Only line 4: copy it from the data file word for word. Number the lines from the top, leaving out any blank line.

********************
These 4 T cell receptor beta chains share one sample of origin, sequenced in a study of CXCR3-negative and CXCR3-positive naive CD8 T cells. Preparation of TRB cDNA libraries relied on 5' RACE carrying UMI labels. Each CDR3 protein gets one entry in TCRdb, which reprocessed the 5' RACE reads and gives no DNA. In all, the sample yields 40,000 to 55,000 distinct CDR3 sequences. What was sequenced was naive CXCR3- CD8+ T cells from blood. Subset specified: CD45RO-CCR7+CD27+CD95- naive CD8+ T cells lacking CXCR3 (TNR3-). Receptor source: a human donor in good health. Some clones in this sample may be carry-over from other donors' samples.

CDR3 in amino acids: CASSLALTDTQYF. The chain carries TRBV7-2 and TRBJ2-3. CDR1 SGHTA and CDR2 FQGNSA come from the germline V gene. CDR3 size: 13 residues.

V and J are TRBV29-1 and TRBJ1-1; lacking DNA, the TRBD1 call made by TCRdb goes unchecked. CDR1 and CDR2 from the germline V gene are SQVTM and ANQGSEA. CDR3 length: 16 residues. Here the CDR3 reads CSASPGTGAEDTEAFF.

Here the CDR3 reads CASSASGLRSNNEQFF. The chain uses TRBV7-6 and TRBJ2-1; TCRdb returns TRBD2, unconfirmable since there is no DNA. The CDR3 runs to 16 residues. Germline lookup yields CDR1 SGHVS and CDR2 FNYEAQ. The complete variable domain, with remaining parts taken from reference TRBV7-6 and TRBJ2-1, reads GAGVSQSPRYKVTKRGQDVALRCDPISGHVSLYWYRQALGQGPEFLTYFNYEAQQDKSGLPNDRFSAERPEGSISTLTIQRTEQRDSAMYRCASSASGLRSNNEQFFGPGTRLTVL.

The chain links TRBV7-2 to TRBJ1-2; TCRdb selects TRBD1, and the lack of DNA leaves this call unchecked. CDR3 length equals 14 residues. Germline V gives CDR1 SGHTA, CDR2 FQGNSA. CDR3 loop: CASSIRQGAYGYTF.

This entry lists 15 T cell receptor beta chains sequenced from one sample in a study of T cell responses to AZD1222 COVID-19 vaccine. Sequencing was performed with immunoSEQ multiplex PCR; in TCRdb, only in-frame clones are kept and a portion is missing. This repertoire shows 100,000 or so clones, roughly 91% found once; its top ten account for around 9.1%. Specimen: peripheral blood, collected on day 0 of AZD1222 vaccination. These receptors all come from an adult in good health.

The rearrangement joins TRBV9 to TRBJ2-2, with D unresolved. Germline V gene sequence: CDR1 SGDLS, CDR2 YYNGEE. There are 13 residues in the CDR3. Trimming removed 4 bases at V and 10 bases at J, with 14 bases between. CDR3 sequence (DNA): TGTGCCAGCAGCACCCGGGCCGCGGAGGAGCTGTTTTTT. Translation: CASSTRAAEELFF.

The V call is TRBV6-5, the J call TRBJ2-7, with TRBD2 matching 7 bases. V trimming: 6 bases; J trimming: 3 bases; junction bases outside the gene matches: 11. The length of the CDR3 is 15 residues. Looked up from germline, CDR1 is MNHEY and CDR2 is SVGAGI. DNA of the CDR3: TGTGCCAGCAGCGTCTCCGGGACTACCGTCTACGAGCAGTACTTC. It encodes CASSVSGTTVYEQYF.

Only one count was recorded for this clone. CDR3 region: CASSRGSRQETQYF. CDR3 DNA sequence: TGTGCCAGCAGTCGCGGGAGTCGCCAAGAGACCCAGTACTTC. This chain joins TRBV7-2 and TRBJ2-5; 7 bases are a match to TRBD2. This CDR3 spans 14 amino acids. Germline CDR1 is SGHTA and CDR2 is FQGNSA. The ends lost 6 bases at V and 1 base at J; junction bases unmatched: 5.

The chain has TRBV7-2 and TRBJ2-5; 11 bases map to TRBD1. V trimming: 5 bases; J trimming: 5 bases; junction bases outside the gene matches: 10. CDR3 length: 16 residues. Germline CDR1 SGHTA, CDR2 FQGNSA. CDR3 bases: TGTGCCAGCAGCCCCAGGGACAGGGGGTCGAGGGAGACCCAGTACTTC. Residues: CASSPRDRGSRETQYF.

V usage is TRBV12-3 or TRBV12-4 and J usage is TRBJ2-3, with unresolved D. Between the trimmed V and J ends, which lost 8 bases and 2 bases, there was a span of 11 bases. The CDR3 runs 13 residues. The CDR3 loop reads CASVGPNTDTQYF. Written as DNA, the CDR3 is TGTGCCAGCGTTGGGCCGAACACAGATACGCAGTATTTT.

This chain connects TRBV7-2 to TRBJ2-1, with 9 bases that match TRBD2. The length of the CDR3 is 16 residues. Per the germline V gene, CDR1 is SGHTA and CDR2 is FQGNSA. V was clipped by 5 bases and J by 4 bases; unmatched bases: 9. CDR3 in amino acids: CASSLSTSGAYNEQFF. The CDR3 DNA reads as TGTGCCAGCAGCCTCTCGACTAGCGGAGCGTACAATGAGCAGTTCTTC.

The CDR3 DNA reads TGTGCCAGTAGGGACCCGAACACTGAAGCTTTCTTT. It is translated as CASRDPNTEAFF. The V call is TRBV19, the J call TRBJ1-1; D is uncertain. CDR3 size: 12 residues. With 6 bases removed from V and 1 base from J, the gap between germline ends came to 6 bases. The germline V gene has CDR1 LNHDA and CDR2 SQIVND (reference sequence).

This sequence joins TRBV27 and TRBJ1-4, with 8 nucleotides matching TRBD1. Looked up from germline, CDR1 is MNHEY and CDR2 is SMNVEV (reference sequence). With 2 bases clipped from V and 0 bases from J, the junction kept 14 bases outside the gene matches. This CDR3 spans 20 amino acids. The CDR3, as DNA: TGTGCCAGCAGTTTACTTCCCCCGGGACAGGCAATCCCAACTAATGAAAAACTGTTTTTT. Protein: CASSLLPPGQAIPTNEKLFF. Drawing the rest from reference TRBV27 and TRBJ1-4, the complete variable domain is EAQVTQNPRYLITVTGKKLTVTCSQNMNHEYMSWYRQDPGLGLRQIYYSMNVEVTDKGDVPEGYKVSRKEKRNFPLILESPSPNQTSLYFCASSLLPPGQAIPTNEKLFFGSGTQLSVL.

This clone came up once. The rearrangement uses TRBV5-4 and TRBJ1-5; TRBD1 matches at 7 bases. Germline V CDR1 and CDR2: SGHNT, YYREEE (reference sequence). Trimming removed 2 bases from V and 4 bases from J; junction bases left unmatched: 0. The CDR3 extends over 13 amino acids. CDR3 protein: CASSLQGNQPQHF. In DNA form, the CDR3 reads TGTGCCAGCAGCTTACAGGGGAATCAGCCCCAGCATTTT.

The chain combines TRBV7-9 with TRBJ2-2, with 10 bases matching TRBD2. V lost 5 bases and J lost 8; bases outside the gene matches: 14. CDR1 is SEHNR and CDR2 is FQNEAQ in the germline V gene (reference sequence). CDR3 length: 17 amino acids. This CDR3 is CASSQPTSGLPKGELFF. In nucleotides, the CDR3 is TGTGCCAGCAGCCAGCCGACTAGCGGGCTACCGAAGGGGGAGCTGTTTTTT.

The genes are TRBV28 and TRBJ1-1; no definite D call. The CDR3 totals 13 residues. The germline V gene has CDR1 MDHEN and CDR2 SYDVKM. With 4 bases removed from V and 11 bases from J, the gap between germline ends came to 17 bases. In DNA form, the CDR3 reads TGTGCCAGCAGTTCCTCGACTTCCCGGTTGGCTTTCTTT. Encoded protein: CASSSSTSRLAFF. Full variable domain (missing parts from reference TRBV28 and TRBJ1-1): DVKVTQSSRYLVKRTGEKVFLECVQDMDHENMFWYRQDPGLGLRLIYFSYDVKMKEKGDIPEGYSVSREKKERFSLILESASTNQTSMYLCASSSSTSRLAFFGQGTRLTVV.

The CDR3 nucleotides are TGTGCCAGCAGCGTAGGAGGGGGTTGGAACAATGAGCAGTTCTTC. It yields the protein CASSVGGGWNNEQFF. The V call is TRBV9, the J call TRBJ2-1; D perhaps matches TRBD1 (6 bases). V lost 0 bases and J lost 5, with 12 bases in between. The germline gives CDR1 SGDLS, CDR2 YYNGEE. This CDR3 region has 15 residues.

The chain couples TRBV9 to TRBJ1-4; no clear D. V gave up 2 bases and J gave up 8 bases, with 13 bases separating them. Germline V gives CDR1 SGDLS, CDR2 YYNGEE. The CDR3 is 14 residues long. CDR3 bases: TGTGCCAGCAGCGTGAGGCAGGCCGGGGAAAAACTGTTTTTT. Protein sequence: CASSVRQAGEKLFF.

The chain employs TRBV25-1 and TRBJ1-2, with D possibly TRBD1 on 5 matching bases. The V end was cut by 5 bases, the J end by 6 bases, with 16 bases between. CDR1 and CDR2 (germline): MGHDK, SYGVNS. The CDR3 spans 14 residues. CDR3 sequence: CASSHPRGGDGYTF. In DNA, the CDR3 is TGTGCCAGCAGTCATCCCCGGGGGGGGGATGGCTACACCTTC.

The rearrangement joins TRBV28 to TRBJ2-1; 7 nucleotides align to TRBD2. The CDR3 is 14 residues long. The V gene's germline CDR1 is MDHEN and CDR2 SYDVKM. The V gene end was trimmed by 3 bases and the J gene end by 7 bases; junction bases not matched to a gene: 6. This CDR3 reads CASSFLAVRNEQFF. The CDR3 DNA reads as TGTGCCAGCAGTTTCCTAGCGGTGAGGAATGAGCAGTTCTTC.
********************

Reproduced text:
Here the CDR3 reads CASSASGLRSNNEQFF. The chain uses TRBV7-6 and TRBJ2-1; TCRdb returns TRBD2, unconfirmable since there is no DNA. The CDR3 runs to 16 residues. Germline lookup yields CDR1 SGHVS and CDR2 FNYEAQ. The complete variable domain, with remaining parts taken from reference TRBV7-6 and TRBJ2-1, reads GAGVSQSPRYKVTKRGQDVALRCDPISGHVSLYWYRQALGQGPEFLTYFNYEAQQDKSGLPNDRFSAERPEGSISTLTIQRTEQRDSAMYRCASSASGLRSNNEQFFGPGTRLTVL.